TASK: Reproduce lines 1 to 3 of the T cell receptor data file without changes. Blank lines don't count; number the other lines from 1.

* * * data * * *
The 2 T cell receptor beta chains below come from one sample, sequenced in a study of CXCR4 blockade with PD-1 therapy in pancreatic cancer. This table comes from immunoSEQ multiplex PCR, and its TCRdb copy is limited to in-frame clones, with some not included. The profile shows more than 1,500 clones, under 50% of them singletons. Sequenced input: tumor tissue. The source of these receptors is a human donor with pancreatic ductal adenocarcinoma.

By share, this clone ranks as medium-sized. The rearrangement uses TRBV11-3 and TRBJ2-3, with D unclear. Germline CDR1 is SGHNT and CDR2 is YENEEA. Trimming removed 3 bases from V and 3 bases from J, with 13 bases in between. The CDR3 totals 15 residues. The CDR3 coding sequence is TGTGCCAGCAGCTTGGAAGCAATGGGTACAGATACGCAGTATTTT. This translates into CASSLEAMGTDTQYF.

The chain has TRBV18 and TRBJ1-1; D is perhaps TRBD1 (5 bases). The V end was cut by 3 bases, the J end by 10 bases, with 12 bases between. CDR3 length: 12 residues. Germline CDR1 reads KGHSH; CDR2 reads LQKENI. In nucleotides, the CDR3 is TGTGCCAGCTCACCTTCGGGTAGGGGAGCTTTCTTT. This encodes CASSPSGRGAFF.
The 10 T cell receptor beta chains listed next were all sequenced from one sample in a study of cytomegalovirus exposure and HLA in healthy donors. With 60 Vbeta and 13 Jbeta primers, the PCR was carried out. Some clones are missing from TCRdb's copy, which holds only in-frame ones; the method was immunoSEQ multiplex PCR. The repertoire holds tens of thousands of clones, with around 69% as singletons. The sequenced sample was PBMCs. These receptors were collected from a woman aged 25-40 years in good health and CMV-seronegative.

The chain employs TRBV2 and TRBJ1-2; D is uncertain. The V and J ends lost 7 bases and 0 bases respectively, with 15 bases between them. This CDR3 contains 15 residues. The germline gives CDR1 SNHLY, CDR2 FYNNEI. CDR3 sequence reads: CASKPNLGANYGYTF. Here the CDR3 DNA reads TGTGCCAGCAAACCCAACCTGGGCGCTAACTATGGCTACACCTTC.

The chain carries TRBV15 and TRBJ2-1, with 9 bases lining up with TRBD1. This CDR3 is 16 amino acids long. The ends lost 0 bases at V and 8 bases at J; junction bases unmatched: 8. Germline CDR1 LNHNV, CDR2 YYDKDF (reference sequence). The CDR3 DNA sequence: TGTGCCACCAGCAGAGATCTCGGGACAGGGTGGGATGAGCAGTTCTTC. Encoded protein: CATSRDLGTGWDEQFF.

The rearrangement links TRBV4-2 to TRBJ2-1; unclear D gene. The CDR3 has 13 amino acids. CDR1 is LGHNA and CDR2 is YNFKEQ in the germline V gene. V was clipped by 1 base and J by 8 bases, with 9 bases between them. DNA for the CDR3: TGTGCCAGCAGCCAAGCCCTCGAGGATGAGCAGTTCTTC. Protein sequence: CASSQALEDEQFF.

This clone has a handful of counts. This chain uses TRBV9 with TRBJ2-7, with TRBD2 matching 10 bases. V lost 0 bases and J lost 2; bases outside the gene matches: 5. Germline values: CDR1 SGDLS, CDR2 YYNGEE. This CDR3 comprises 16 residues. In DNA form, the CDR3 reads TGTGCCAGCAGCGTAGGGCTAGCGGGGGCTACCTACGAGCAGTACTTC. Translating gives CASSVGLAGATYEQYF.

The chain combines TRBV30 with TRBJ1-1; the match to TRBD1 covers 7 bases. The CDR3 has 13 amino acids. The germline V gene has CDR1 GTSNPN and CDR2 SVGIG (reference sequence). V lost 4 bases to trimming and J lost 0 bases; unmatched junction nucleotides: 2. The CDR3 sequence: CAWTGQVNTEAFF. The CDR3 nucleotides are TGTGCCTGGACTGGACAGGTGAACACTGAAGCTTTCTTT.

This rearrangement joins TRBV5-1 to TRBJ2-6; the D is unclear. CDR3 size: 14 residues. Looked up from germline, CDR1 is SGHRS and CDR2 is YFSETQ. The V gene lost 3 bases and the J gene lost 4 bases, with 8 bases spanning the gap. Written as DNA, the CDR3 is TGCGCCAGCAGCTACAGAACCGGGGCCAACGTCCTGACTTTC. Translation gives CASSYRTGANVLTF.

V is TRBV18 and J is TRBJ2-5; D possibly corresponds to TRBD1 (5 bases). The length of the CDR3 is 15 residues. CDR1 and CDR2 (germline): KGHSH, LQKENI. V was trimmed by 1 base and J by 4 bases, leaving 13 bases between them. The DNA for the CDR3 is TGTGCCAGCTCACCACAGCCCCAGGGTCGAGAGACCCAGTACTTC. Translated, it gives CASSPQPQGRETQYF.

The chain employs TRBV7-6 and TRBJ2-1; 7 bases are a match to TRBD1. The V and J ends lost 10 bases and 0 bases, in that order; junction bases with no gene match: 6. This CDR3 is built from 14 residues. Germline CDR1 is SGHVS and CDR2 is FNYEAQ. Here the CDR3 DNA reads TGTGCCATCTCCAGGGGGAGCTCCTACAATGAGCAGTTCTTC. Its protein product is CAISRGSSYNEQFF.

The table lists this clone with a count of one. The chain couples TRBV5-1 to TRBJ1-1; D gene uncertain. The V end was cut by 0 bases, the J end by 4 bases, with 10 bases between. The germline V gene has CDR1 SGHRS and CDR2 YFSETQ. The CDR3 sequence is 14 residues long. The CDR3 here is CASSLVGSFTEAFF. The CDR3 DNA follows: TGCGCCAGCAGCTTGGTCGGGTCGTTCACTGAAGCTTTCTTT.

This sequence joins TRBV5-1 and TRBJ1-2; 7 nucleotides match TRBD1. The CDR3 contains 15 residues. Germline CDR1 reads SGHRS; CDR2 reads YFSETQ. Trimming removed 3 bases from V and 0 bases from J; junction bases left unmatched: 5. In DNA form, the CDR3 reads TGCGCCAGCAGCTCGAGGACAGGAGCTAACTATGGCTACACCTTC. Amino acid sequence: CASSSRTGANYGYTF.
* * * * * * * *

The 2 T cell receptor beta chains below come from one sample, sequenced in a study of CXCR4 blockade with PD-1 therapy in pancreatic cancer. This table comes from immunoSEQ multiplex PCR, and its TCRdb copy is limited to in-frame clones, with some not included. The profile shows more than 1,500 clones, under 50% of them singletons. Sequenced input: tumor tissue. The source of these receptors is a human donor with pancreatic ductal adenocarcinoma.

By share, this clone ranks as medium-sized. The rearrangement uses TRBV11-3 and TRBJ2-3, with D unclear. Germline CDR1 is SGHNT and CDR2 is YENEEA. Trimming removed 3 bases from V and 3 bases from J, with 13 bases in between. The CDR3 totals 15 residues. The CDR3 coding sequence is TGTGCCAGCAGCTTGGAAGCAATGGGTACAGATACGCAGTATTTT. This translates into CASSLEAMGTDTQYF.

The chain has TRBV18 and TRBJ1-1; D is perhaps TRBD1 (5 bases). The V end was cut by 3 bases, the J end by 10 bases, with 12 bases between. CDR3 length: 12 residues. Germline CDR1 reads KGHSH; CDR2 reads LQKENI. In nucleotides, the CDR3 is TGTGCCAGCTCACCTTCGGGTAGGGGAGCTTTCTTT. This encodes CASSPSGRGAFF.